Show of opulence in Devolution Conference

A grand show of lavishness and affluence was evident on the vanity fields of Kirinyaga.

A grand show of lavishness and affluence was evident on the vanity fields of Kirinyaga, as State and county officials trooped in for the annual devolution fete.

Luxury vehicles, gleaming with an allure of wealth, stood parked along the Kutus-Sagana and Kutus-Kerugoya highways in their hundreds.

The cars have become common tools of leisure among county officials.

Huge billboards bearing the healthy, smiling faces of governors were erected on the streets. The faces showed glowing contentment, whose candour was displayed to every admirer.

But if the gleaming fuel-guzzlers broke the boundaries of modesty in country saddled with debt and penury, then those boundaries could be pushed further to accommodate those who arrived in helicopters.

Destitute faces

The destitute faces of Kirinyaga locals stared with envy at the flashy vehicles and loud helicopters, contented with marveling at the show of opulence far away from the venue, since they could not be let in.  

Mombasa Governor Ali Hassan Joho and his Kilifi counterpart Amason Kingi stole the show arriving in a convoy of vehicles with their chase cars and aides in tow.

This open display of wealth came even as counties struggle to shake off the tag of wastefulness, and the sentiment that county honchos had lost touch with the people they serve.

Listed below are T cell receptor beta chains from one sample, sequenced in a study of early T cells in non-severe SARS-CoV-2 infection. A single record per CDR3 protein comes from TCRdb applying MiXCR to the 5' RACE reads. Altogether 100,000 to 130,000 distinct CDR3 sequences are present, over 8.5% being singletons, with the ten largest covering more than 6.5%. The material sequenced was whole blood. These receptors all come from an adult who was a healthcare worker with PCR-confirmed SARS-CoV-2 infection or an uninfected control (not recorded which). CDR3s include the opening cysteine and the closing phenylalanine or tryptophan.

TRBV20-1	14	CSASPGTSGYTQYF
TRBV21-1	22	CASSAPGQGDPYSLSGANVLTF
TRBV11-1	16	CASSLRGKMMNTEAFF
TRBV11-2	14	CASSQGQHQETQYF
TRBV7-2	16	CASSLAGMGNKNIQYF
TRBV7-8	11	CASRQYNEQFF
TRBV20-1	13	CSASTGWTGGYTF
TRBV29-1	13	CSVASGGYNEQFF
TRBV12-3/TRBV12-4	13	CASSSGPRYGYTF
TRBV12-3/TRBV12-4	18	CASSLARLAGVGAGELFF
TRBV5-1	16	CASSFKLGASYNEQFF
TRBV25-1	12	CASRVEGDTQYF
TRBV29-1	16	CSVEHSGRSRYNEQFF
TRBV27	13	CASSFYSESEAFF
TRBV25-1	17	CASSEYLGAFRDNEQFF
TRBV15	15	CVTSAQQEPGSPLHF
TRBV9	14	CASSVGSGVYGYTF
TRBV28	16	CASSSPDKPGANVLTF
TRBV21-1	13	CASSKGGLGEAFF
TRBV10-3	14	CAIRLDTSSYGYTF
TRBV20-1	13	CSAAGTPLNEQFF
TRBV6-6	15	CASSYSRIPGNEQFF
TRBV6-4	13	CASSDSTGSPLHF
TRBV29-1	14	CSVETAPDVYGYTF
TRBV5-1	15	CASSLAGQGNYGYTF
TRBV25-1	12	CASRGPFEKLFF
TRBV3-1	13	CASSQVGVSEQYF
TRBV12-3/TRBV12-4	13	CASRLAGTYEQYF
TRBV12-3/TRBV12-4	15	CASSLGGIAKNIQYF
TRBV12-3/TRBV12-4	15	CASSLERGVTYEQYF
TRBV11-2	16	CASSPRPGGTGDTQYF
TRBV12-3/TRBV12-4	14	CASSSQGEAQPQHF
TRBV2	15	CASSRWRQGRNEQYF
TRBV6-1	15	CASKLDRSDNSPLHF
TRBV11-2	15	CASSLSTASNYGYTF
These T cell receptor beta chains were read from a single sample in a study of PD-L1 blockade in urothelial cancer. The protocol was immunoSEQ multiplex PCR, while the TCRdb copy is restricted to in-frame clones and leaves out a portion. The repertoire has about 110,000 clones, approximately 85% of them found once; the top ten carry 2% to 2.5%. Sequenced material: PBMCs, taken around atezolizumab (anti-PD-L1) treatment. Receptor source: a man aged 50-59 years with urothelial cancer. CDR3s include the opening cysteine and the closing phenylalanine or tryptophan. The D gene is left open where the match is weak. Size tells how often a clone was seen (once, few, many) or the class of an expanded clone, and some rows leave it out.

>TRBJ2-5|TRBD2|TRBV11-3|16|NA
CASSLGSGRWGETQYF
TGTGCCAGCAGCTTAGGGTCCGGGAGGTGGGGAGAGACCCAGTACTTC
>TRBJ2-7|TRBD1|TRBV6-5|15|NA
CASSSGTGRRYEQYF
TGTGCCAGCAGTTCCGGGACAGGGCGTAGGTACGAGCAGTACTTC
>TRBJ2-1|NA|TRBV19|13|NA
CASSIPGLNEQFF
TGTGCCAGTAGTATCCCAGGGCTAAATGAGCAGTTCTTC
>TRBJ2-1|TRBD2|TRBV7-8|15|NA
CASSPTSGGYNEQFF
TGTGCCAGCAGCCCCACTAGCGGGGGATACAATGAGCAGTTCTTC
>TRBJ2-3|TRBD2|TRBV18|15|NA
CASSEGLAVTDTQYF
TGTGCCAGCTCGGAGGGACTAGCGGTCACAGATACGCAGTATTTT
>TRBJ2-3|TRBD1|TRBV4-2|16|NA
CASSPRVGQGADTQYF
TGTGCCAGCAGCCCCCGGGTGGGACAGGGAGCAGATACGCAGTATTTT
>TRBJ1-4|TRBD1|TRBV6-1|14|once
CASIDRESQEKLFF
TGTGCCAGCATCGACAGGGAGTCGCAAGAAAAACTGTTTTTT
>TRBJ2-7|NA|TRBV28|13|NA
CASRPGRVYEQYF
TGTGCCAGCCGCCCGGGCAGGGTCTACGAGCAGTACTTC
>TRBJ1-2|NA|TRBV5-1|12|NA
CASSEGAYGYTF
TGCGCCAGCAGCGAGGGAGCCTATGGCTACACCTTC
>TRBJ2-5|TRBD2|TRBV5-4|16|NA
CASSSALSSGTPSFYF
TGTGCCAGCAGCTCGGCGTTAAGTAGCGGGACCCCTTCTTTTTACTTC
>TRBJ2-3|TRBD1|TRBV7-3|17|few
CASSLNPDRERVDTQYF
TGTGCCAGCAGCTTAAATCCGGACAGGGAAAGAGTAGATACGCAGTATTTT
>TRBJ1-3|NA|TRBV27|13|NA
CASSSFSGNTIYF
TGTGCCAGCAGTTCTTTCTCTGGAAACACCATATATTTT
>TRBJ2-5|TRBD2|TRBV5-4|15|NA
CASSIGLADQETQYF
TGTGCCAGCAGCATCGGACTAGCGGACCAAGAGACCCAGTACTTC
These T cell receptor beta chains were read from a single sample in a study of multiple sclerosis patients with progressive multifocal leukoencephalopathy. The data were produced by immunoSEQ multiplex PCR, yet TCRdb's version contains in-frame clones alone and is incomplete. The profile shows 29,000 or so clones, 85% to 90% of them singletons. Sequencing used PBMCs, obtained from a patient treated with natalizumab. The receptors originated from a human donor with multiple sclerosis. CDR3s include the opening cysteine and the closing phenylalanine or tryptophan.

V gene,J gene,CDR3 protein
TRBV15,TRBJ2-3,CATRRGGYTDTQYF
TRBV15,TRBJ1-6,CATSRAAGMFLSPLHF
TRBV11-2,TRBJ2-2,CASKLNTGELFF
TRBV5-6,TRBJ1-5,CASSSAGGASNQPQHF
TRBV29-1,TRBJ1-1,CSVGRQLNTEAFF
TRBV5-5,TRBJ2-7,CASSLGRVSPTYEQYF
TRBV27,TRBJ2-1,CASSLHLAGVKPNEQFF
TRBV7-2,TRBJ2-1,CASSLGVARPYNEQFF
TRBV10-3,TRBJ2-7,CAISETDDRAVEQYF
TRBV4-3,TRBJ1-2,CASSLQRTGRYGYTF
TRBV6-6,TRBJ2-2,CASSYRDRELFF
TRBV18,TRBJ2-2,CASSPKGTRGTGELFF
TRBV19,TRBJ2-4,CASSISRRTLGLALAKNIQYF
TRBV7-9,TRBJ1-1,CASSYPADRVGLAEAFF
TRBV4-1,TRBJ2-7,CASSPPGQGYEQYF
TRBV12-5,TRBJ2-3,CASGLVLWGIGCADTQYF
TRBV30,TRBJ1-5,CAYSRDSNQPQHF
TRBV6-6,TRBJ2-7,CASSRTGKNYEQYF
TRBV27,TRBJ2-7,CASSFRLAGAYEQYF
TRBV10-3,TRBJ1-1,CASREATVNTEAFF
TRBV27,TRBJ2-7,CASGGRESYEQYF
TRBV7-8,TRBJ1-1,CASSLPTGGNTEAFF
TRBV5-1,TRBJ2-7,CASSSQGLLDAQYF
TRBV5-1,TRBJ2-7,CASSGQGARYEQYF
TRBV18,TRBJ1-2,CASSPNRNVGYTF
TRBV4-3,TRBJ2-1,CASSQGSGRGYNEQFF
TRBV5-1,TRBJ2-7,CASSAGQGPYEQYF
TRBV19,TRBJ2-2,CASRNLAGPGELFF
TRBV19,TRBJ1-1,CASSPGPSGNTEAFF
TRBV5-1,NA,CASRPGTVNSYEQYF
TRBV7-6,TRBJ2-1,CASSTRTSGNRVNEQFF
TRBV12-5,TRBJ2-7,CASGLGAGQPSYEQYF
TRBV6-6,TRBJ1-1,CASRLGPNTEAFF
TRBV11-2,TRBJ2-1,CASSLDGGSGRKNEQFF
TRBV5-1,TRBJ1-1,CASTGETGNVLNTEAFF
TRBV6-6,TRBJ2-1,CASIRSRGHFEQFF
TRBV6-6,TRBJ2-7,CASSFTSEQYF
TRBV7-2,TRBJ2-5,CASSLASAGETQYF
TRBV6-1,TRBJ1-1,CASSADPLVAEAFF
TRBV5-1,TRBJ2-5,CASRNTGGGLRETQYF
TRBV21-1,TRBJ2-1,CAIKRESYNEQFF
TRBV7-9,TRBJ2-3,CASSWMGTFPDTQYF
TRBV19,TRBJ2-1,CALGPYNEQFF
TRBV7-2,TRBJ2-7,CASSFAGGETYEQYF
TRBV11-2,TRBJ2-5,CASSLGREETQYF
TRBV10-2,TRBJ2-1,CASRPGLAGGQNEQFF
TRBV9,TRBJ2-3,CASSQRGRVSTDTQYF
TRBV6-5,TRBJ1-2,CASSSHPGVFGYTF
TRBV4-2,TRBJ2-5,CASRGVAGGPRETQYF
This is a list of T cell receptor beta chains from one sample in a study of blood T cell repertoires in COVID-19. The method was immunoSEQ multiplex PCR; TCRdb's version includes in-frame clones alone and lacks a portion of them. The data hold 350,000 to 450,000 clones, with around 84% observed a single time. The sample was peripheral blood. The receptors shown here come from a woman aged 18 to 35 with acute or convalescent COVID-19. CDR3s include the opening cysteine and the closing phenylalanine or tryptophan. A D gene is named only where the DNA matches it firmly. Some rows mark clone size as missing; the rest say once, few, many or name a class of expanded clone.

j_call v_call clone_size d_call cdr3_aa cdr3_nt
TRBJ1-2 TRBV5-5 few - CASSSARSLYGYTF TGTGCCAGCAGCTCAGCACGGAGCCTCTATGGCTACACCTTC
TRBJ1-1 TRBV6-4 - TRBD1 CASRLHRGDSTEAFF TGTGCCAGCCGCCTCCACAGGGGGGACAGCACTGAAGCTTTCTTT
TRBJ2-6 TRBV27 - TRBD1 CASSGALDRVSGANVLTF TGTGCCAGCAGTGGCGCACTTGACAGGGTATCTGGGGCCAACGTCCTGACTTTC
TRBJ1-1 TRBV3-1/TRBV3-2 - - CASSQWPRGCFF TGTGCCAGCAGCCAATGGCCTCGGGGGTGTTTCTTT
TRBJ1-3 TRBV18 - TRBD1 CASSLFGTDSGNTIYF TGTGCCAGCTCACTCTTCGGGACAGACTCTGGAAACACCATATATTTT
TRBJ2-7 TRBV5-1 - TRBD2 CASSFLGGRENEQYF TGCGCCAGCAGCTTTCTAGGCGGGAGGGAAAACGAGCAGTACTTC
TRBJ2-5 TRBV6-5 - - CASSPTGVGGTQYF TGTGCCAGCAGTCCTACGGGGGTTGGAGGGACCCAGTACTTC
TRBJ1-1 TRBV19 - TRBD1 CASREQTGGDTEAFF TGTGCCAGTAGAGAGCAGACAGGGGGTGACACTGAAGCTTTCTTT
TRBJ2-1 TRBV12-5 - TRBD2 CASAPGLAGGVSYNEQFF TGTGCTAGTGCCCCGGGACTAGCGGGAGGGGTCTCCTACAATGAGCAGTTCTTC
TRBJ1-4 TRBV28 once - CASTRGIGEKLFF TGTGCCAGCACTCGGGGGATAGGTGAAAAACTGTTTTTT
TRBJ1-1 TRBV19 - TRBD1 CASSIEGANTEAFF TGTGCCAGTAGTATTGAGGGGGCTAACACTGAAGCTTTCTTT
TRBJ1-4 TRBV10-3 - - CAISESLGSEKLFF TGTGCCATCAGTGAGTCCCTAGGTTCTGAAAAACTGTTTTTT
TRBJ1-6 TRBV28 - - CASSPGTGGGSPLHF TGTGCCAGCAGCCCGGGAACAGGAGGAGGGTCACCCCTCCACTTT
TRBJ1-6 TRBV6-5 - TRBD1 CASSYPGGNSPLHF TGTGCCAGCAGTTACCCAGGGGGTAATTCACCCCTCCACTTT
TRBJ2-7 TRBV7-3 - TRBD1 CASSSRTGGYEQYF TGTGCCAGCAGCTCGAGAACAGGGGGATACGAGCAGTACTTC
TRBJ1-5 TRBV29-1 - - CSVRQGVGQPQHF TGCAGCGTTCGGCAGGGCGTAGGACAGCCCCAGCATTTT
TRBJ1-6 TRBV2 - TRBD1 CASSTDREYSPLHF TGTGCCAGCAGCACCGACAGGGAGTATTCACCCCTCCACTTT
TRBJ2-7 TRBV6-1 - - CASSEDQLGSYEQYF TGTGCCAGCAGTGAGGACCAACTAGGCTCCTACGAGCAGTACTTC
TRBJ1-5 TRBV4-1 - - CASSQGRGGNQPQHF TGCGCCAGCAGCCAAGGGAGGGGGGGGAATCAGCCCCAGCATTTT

Criticism that the annual conference had turned into another forum to waste taxpayers’ money was also expressed.

President Uhuru Kenyatta touched on this appalling wastage, saying some counties used up to Sh600 million to pay those overseeing the use of a budget of Sh800 million.

“Does it make sense?” the President posed.

Characteristic of functions where Uhuru is in attendance, security agents did not leave anything to chance.

Nonetheless, away from the plenary, where discussions were taking place, the exhibitions offered a practical look at what the counties had achieved.

Murang’a County, which has selected dairy farming as its flagship project, went to the extent of placing a pasteurisation machine on its stand.

Machakos, on the other hand, sought to dispel the notion that coffee farming was only possible in central Kenya.

“We have eight sub-counties in Machakos and five of them are coffee growing zones,” Trade Executive Francis Mwaka said.